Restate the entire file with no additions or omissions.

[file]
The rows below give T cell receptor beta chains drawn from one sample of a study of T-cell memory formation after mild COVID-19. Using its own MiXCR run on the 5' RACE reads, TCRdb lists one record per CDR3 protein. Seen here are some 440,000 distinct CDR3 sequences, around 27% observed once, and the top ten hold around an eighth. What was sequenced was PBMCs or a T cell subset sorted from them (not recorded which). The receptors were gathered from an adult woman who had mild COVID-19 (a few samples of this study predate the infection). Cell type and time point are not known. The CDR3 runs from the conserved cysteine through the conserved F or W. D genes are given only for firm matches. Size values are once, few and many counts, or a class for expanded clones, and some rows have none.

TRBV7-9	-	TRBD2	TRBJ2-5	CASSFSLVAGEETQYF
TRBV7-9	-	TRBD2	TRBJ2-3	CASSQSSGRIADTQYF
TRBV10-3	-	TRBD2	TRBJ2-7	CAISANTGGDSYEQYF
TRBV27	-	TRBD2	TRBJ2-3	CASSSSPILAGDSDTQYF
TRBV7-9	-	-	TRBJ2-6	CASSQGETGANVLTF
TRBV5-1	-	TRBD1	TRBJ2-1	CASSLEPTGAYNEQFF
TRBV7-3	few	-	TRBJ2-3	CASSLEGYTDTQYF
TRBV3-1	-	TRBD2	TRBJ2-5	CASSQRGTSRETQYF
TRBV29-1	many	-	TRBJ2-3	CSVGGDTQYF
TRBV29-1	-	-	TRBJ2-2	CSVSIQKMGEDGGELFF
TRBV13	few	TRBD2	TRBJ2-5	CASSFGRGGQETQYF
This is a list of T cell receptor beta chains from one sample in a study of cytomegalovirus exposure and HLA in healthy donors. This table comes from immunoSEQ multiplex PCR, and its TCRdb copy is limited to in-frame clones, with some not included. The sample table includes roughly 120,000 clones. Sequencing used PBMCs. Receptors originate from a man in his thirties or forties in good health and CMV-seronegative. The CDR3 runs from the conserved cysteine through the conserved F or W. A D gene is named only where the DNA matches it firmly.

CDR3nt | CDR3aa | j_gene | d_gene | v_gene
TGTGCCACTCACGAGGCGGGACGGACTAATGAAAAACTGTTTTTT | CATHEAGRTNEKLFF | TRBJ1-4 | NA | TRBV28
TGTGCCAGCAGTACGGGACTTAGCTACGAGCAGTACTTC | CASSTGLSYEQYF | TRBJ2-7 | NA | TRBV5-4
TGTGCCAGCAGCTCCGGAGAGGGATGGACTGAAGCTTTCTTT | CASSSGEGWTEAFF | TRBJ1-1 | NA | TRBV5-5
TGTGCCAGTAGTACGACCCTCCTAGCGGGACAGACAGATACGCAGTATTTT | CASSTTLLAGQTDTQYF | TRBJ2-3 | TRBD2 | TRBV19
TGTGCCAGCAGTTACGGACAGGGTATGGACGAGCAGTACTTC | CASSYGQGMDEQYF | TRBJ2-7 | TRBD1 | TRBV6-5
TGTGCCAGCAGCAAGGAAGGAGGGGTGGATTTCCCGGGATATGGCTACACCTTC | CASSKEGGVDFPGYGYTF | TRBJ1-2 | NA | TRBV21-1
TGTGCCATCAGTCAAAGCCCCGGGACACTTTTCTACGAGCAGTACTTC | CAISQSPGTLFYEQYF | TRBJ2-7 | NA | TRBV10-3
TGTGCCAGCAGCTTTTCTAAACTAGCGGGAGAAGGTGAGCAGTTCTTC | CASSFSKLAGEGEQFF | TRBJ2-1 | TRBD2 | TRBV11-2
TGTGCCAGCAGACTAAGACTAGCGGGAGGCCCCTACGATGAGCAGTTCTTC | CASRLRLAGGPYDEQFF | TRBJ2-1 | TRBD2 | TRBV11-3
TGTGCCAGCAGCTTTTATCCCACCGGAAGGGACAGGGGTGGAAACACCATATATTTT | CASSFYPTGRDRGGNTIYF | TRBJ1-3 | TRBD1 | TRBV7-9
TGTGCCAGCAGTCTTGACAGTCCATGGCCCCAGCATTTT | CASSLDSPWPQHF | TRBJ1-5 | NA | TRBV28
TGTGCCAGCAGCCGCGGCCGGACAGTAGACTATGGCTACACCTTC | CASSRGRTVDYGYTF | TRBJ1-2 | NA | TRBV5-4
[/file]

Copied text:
The rows below give T cell receptor beta chains drawn from one sample of a study of T-cell memory formation after mild COVID-19. Using its own MiXCR run on the 5' RACE reads, TCRdb lists one record per CDR3 protein. Seen here are some 440,000 distinct CDR3 sequences, around 27% observed once, and the top ten hold around an eighth. What was sequenced was PBMCs or a T cell subset sorted from them (not recorded which). The receptors were gathered from an adult woman who had mild COVID-19 (a few samples of this study predate the infection). Cell type and time point are not known. The CDR3 runs from the conserved cysteine through the conserved F or W. D genes are given only for firm matches. Size values are once, few and many counts, or a class for expanded clones, and some rows have none.

TRBV7-9	-	TRBD2	TRBJ2-5	CASSFSLVAGEETQYF
TRBV7-9	-	TRBD2	TRBJ2-3	CASSQSSGRIADTQYF
TRBV10-3	-	TRBD2	TRBJ2-7	CAISANTGGDSYEQYF
TRBV27	-	TRBD2	TRBJ2-3	CASSSSPILAGDSDTQYF
TRBV7-9	-	-	TRBJ2-6	CASSQGETGANVLTF
TRBV5-1	-	TRBD1	TRBJ2-1	CASSLEPTGAYNEQFF
TRBV7-3	few	-	TRBJ2-3	CASSLEGYTDTQYF
TRBV3-1	-	TRBD2	TRBJ2-5	CASSQRGTSRETQYF
TRBV29-1	many	-	TRBJ2-3	CSVGGDTQYF
TRBV29-1	-	-	TRBJ2-2	CSVSIQKMGEDGGELFF
TRBV13	few	TRBD2	TRBJ2-5	CASSFGRGGQETQYF
This is a list of T cell receptor beta chains from one sample in a study of cytomegalovirus exposure and HLA in healthy donors. This table comes from immunoSEQ multiplex PCR, and its TCRdb copy is limited to in-frame clones, with some not included. The sample table includes roughly 120,000 clones. Sequencing used PBMCs. Receptors originate from a man in his thirties or forties in good health and CMV-seronegative. The CDR3 runs from the conserved cysteine through the conserved F or W. A D gene is named only where the DNA matches it firmly.

CDR3nt | CDR3aa | j_gene | d_gene | v_gene
TGTGCCACTCACGAGGCGGGACGGACTAATGAAAAACTGTTTTTT | CATHEAGRTNEKLFF | TRBJ1-4 | NA | TRBV28
TGTGCCAGCAGTACGGGACTTAGCTACGAGCAGTACTTC | CASSTGLSYEQYF | TRBJ2-7 | NA | TRBV5-4
TGTGCCAGCAGCTCCGGAGAGGGATGGACTGAAGCTTTCTTT | CASSSGEGWTEAFF | TRBJ1-1 | NA | TRBV5-5
TGTGCCAGTAGTACGACCCTCCTAGCGGGACAGACAGATACGCAGTATTTT | CASSTTLLAGQTDTQYF | TRBJ2-3 | TRBD2 | TRBV19
TGTGCCAGCAGTTACGGACAGGGTATGGACGAGCAGTACTTC | CASSYGQGMDEQYF | TRBJ2-7 | TRBD1 | TRBV6-5
TGTGCCAGCAGCAAGGAAGGAGGGGTGGATTTCCCGGGATATGGCTACACCTTC | CASSKEGGVDFPGYGYTF | TRBJ1-2 | NA | TRBV21-1
TGTGCCATCAGTCAAAGCCCCGGGACACTTTTCTACGAGCAGTACTTC | CAISQSPGTLFYEQYF | TRBJ2-7 | NA | TRBV10-3
TGTGCCAGCAGCTTTTCTAAACTAGCGGGAGAAGGTGAGCAGTTCTTC | CASSFSKLAGEGEQFF | TRBJ2-1 | TRBD2 | TRBV11-2
TGTGCCAGCAGACTAAGACTAGCGGGAGGCCCCTACGATGAGCAGTTCTTC | CASRLRLAGGPYDEQFF | TRBJ2-1 | TRBD2 | TRBV11-3
TGTGCCAGCAGCTTTTATCCCACCGGAAGGGACAGGGGTGGAAACACCATATATTTT | CASSFYPTGRDRGGNTIYF | TRBJ1-3 | TRBD1 | TRBV7-9
TGTGCCAGCAGTCTTGACAGTCCATGGCCCCAGCATTTT | CASSLDSPWPQHF | TRBJ1-5 | NA | TRBV28
TGTGCCAGCAGCCGCGGCCGGACAGTAGACTATGGCTACACCTTC | CASSRGRTVDYGYTF | TRBJ1-2 | NA | TRBV5-4